Hate: A Runaway Addiction with a Global Impact

By Arlene Bridges Samuels

Jew hatred has clearly shown itself as a widespread addiction since the “New Nazis” attempted another holocaust last October 7—torturing, then slaughtering, Jewish men, women, and children in their ancestral homeland. Based on Nazi strategies, decades of unleashed propaganda from Palestinian leaders, the Islamic Regime’s theocracy, and its Triple H proxies (Hamas, Hezbollah, and the Houthis) have destabilized brains and emotions. Minds that either look for the next high of violence, or find excuses to imbibe the lies of victimization, or possess a worldview full of naïve ignorance—each resulting in a new kind of cartel: the cartel of hatred.

Demonstrators, institutions, and international bodies are dangerously consuming lies that lead to poorly formed decisions. The failure (or deliberate refusal) to distinguish good from evil and right from wrong is an assault on Judeo-Christian values—values that have generated the greatest freedoms, well-being, and hopes the world has ever known. The most horrific examples of hate in the last 90 years began in pre-World War II with Hitler’s hypnotic evil. Hamas’s murderous October 7 rampage reenacted Nazi evil in a pattern that continues today: in Gazan tunnels torturing hostages held in underground concentration camps and murdering Palestinians above ground.

Many of Hamas’s hate addicts are high on an amphetamine called captagon, an addictive stimulant that permits higher levels of stamina while lowering inhibitions. Captagon’s history reveals this mind-altering drug—which has been available throughout Arab countries in the Middle East—to be a source of terrorist money. In a short summary, here are a few facts based on a detailed report from The German company Degussa Pharma Gruppe designed the drug in the 1960s to help with narcolepsy, attention deficit disorder, and for use as a stimulant. Beginning in the 1980s, many countries banned it due to a dangerous chemical in the formula. Criminal organizations in Turkey and the Balkan nations began smuggling operations, then in 2011 Syrian dictator Bashar al-Assad hijacked the drug operation to bolster his failing economy after the horrific civil war exploded.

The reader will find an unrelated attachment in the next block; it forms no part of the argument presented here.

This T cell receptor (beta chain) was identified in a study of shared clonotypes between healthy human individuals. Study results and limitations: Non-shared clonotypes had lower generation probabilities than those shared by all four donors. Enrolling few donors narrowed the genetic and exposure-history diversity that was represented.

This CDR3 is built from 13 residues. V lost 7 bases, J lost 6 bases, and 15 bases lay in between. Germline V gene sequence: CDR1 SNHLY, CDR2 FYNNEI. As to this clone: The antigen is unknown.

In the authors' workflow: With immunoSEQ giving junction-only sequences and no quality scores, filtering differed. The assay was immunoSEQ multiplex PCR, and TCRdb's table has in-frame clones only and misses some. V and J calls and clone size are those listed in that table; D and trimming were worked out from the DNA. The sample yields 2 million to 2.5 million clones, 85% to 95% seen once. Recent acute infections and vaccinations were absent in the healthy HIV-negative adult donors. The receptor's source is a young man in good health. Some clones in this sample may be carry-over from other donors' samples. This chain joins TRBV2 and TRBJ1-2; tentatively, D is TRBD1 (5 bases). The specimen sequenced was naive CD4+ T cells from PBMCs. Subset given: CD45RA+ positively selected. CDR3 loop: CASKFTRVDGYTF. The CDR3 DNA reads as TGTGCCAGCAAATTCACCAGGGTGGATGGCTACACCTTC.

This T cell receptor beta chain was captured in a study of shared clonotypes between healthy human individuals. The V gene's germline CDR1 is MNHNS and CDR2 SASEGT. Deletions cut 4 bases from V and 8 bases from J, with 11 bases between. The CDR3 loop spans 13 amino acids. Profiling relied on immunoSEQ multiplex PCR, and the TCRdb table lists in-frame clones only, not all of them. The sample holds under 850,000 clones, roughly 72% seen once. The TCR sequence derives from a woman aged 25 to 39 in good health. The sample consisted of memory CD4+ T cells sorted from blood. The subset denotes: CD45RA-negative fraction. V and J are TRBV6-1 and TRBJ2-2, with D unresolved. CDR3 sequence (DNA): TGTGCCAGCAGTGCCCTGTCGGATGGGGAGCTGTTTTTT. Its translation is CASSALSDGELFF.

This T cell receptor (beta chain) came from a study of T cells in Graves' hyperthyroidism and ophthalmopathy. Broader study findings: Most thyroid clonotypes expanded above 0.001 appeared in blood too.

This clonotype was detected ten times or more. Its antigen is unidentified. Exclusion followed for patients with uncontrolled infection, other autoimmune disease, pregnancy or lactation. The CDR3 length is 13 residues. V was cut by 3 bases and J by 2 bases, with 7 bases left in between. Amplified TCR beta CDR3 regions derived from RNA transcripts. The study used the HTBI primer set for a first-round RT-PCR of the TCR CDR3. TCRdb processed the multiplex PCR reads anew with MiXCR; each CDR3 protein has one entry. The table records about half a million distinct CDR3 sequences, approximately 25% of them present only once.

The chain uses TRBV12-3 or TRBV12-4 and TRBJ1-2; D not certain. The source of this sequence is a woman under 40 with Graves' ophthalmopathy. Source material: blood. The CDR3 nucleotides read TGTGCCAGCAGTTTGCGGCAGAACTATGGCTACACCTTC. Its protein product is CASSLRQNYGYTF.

Now, Syria is the top captagon cartel of the “jihad drug,” whose consumption makes billions of dollars each year from the six nations comprising the Gulf Cooperation Council: Bahrain, Kuwait, Oman, Qatar, Saudi Arabia, and the United Arab Emirates. Amid such a vast drug trade, the Council is very concerned about the drug’s usage and ensuing health and security concerns. Further, a detailed Council report about captagon’s expansion into Europe and Africa outlines the serious threat it represents beyond the Gulf. The report notes that trafficking this drug is “a revenue source for state and non-state actors such as the Syrian government, Hezbollah, and state-affiliated militias [fueling] malign activities that have exacerbated insecurity, encouraged corruption, and empowered authoritarian behaviors.”

Learning about the billions of dollars earned from captagon sales by Syria’s cartel dictator and other criminals, it is important to realize that the billions are used not just for the terrorists themselves who are taking the drug. Since Syria harbors Iran’s elite Islamic Revolutionary Guard Corps (IRGC), we must question where the money goes. Other countries also finance terror with expensive media propaganda, buying weapons, making payoffs not only to demonstrators and agitators but also to powerful institutions and authorities. For instance, the UN Relief and Works Agency for Palestinians (UNRWA) employs mostly Palestinians. The agency funds 30,000 employees; a small international staff in New York, Geneva, Brussels, and Cairo; plus, five field offices in Gaza, Lebanon, Syria, Jordan, and the West Bank (Judea/Samaria.)

Israel’s Foreign Ministry spokesman, Oren Marmorstein, stated in April that “more than 2,135 UNRWA workers are members of either Hamas or Palestinian Islamic Jihad.” Hamas has successfully permeated UNRWA so that “it is no longer possible to determine where UNRWA ends and where Hamas begins.” The drug cartels boost a multiplicity of promoting the world’s oldest hatred—a hatred targeting Israel, God’s Land, and His people, the Jews.